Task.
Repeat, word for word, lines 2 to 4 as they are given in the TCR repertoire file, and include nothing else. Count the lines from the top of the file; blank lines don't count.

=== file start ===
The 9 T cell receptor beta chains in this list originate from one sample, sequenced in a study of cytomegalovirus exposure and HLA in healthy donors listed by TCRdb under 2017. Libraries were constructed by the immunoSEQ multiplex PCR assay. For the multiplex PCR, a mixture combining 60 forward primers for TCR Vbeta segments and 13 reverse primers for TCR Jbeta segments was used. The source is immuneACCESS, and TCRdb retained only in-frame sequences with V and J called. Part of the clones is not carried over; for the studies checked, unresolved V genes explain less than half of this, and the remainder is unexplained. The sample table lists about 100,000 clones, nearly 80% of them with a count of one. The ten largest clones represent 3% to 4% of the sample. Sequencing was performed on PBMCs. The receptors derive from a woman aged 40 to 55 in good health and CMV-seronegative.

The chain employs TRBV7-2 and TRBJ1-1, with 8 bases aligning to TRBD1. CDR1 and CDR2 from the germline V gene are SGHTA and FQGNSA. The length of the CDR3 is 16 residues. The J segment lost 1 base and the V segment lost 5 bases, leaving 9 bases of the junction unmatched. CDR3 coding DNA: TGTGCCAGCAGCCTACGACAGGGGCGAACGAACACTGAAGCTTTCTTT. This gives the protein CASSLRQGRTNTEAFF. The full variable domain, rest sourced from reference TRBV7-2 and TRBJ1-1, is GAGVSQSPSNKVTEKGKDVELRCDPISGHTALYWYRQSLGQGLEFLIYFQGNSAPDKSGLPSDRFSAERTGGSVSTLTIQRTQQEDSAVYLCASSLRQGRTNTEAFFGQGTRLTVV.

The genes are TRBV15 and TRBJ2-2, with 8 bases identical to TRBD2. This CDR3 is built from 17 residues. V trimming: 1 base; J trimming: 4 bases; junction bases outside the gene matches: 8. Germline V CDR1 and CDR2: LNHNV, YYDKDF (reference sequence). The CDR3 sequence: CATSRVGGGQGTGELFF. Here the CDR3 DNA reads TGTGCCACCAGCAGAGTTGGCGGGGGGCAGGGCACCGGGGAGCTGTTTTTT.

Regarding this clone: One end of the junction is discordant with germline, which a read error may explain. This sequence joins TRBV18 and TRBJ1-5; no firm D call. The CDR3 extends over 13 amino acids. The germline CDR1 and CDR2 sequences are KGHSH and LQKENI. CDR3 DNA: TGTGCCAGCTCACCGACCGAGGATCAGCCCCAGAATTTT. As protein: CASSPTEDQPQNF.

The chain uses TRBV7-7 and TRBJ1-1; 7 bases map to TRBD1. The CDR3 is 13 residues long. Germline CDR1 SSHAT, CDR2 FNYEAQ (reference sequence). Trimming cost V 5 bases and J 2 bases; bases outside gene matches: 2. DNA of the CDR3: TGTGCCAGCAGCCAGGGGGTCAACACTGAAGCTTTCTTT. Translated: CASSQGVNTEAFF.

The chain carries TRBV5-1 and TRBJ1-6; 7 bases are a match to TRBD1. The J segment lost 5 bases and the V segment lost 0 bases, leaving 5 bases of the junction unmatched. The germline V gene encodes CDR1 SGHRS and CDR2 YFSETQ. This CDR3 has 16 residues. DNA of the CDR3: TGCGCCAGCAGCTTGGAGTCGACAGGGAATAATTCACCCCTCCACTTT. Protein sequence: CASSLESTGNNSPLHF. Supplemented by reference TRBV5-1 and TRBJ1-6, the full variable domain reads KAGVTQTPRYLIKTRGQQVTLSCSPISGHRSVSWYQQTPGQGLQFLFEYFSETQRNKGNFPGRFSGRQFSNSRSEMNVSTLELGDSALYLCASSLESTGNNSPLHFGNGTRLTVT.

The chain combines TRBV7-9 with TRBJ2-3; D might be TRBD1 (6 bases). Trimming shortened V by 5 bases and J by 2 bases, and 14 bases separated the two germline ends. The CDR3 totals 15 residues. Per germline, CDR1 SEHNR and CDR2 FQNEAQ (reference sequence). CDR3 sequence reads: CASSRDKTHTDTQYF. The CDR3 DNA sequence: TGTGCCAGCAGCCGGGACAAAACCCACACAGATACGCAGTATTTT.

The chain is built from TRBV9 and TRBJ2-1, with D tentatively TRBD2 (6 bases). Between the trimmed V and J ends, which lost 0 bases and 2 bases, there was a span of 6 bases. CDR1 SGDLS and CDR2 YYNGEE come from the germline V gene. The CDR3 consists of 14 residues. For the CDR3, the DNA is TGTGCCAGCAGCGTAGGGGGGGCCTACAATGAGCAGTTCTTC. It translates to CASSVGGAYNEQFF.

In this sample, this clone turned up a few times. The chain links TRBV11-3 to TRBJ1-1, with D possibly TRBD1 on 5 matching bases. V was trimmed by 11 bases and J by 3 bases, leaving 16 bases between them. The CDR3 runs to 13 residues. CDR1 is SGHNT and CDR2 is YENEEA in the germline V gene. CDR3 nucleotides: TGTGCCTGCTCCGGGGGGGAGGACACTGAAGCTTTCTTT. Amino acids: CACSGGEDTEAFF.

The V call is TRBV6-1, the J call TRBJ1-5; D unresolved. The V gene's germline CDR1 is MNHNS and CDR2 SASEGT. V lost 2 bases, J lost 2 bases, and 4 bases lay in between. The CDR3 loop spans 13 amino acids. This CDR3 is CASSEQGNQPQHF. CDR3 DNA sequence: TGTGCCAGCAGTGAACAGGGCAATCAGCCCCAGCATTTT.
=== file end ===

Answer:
The chain employs TRBV7-2 and TRBJ1-1, with 8 bases aligning to TRBD1. CDR1 and CDR2 from the germline V gene are SGHTA and FQGNSA. The length of the CDR3 is 16 residues. The J segment lost 1 base and the V segment lost 5 bases, leaving 9 bases of the junction unmatched. CDR3 coding DNA: TGTGCCAGCAGCCTACGACAGGGGCGAACGAACACTGAAGCTTTCTTT. This gives the protein CASSLRQGRTNTEAFF. The full variable domain, rest sourced from reference TRBV7-2 and TRBJ1-1, is GAGVSQSPSNKVTEKGKDVELRCDPISGHTALYWYRQSLGQGLEFLIYFQGNSAPDKSGLPSDRFSAERTGGSVSTLTIQRTQQEDSAVYLCASSLRQGRTNTEAFFGQGTRLTVV.

The genes are TRBV15 and TRBJ2-2, with 8 bases identical to TRBD2. This CDR3 is built from 17 residues. V trimming: 1 base; J trimming: 4 bases; junction bases outside the gene matches: 8. Germline V CDR1 and CDR2: LNHNV, YYDKDF (reference sequence). The CDR3 sequence: CATSRVGGGQGTGELFF. Here the CDR3 DNA reads TGTGCCACCAGCAGAGTTGGCGGGGGGCAGGGCACCGGGGAGCTGTTTTTT.

Regarding this clone: One end of the junction is discordant with germline, which a read error may explain. This sequence joins TRBV18 and TRBJ1-5; no firm D call. The CDR3 extends over 13 amino acids. The germline CDR1 and CDR2 sequences are KGHSH and LQKENI. CDR3 DNA: TGTGCCAGCTCACCGACCGAGGATCAGCCCCAGAATTTT. As protein: CASSPTEDQPQNF.